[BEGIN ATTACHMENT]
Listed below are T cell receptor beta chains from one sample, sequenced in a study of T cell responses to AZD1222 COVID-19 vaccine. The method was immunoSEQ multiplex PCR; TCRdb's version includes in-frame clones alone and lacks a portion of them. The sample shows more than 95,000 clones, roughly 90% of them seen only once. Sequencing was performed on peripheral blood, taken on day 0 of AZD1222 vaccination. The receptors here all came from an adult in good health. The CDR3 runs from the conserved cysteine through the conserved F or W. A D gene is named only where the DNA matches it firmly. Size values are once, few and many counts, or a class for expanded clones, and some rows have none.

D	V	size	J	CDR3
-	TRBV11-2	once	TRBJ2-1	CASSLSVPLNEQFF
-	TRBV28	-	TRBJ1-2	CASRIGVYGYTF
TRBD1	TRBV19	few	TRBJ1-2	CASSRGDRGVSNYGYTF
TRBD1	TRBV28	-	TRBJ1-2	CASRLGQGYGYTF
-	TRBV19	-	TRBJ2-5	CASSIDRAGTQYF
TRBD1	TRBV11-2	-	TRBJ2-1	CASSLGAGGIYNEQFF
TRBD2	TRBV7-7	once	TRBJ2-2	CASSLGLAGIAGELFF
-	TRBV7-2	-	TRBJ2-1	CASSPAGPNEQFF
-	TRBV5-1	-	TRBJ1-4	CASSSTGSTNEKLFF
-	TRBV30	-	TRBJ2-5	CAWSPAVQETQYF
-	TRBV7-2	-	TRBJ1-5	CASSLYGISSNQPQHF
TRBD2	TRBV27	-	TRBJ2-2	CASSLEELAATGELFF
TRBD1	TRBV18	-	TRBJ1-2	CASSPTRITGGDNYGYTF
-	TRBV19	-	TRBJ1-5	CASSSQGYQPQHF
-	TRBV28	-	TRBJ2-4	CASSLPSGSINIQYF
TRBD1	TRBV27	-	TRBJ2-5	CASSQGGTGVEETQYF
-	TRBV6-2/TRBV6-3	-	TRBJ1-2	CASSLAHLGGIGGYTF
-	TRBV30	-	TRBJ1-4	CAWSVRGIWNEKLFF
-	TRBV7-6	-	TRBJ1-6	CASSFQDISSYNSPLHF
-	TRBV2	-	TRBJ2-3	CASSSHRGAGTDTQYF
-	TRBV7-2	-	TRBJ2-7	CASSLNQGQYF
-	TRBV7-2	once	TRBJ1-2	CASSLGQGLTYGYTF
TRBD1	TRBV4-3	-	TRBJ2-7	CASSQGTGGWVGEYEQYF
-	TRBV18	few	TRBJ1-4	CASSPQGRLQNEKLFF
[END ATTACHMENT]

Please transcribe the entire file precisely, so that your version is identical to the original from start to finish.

Listed below are T cell receptor beta chains from one sample, sequenced in a study of T cell responses to AZD1222 COVID-19 vaccine. The method was immunoSEQ multiplex PCR; TCRdb's version includes in-frame clones alone and lacks a portion of them. The sample shows more than 95,000 clones, roughly 90% of them seen only once. Sequencing was performed on peripheral blood, taken on day 0 of AZD1222 vaccination. The receptors here all came from an adult in good health. The CDR3 runs from the conserved cysteine through the conserved F or W. A D gene is named only where the DNA matches it firmly. Size values are once, few and many counts, or a class for expanded clones, and some rows have none.

D	V	size	J	CDR3
-	TRBV11-2	once	TRBJ2-1	CASSLSVPLNEQFF
-	TRBV28	-	TRBJ1-2	CASRIGVYGYTF
TRBD1	TRBV19	few	TRBJ1-2	CASSRGDRGVSNYGYTF
TRBD1	TRBV28	-	TRBJ1-2	CASRLGQGYGYTF
-	TRBV19	-	TRBJ2-5	CASSIDRAGTQYF
TRBD1	TRBV11-2	-	TRBJ2-1	CASSLGAGGIYNEQFF
TRBD2	TRBV7-7	once	TRBJ2-2	CASSLGLAGIAGELFF
-	TRBV7-2	-	TRBJ2-1	CASSPAGPNEQFF
-	TRBV5-1	-	TRBJ1-4	CASSSTGSTNEKLFF
-	TRBV30	-	TRBJ2-5	CAWSPAVQETQYF
-	TRBV7-2	-	TRBJ1-5	CASSLYGISSNQPQHF
TRBD2	TRBV27	-	TRBJ2-2	CASSLEELAATGELFF
TRBD1	TRBV18	-	TRBJ1-2	CASSPTRITGGDNYGYTF
-	TRBV19	-	TRBJ1-5	CASSSQGYQPQHF
-	TRBV28	-	TRBJ2-4	CASSLPSGSINIQYF
TRBD1	TRBV27	-	TRBJ2-5	CASSQGGTGVEETQYF
-	TRBV6-2/TRBV6-3	-	TRBJ1-2	CASSLAHLGGIGGYTF
-	TRBV30	-	TRBJ1-4	CAWSVRGIWNEKLFF
-	TRBV7-6	-	TRBJ1-6	CASSFQDISSYNSPLHF
-	TRBV2	-	TRBJ2-3	CASSSHRGAGTDTQYF
-	TRBV7-2	-	TRBJ2-7	CASSLNQGQYF
-	TRBV7-2	once	TRBJ1-2	CASSLGQGLTYGYTF
TRBD1	TRBV4-3	-	TRBJ2-7	CASSQGTGGWVGEYEQYF
-	TRBV18	few	TRBJ1-4	CASSPQGRLQNEKLFF